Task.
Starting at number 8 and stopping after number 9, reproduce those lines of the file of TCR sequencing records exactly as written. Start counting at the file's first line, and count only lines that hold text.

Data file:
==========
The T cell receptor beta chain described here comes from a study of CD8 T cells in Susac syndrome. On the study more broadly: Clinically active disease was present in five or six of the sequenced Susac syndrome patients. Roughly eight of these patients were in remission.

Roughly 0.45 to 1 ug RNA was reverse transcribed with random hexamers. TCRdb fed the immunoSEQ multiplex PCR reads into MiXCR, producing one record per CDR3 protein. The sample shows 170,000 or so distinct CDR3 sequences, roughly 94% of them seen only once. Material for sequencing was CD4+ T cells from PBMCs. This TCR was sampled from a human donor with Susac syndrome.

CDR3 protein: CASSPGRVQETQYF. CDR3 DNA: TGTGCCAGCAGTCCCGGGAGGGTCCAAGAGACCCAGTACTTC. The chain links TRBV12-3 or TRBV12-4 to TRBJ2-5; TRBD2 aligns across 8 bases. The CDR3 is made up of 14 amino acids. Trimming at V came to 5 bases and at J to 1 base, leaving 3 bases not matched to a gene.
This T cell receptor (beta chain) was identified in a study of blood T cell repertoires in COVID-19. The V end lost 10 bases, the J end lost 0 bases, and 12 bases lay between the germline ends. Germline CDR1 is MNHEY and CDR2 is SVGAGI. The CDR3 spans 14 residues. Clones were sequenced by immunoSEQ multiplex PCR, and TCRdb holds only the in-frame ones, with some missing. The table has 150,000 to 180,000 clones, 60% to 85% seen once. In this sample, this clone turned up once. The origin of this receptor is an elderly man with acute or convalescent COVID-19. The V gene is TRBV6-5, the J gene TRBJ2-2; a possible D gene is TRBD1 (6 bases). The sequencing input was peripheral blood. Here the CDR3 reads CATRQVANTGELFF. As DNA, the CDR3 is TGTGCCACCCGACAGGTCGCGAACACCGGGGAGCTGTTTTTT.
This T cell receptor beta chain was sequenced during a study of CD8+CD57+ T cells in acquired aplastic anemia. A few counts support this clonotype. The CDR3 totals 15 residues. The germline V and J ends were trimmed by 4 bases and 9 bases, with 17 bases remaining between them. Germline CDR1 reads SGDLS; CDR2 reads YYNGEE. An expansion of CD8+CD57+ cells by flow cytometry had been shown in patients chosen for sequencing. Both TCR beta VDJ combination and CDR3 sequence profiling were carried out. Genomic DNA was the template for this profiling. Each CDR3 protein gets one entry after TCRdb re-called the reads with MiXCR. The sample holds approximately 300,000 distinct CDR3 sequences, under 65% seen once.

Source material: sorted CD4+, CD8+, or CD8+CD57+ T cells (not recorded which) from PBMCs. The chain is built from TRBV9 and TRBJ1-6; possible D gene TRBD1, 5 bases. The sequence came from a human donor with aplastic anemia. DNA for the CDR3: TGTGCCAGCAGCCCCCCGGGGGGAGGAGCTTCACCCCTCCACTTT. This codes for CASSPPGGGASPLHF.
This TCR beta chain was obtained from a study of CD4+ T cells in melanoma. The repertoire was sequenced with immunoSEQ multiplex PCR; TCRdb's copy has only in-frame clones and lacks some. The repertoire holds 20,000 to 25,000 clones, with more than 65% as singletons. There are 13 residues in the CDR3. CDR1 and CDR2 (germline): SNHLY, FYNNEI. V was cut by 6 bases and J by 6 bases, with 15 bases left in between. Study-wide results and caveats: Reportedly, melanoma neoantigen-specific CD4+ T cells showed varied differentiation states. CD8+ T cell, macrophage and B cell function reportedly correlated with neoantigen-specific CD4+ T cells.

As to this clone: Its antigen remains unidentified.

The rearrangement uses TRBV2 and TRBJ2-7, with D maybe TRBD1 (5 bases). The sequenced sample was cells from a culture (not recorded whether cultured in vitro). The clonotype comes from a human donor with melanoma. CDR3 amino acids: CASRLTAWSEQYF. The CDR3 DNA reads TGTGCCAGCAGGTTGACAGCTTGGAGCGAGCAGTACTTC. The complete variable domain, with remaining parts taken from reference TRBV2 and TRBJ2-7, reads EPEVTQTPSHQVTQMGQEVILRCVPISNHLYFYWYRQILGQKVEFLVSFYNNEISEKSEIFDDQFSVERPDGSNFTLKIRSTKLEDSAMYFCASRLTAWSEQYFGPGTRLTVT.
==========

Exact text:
As to this clone: Its antigen remains unidentified.

The rearrangement uses TRBV2 and TRBJ2-7, with D maybe TRBD1 (5 bases). The sequenced sample was cells from a culture (not recorded whether cultured in vitro). The clonotype comes from a human donor with melanoma. CDR3 amino acids: CASRLTAWSEQYF. The CDR3 DNA reads TGTGCCAGCAGGTTGACAGCTTGGAGCGAGCAGTACTTC. The complete variable domain, with remaining parts taken from reference TRBV2 and TRBJ2-7, reads EPEVTQTPSHQVTQMGQEVILRCVPISNHLYFYWYRQILGQKVEFLVSFYNNEISEKSEIFDDQFSVERPDGSNFTLKIRSTKLEDSAMYFCASRLTAWSEQYFGPGTRLTVT.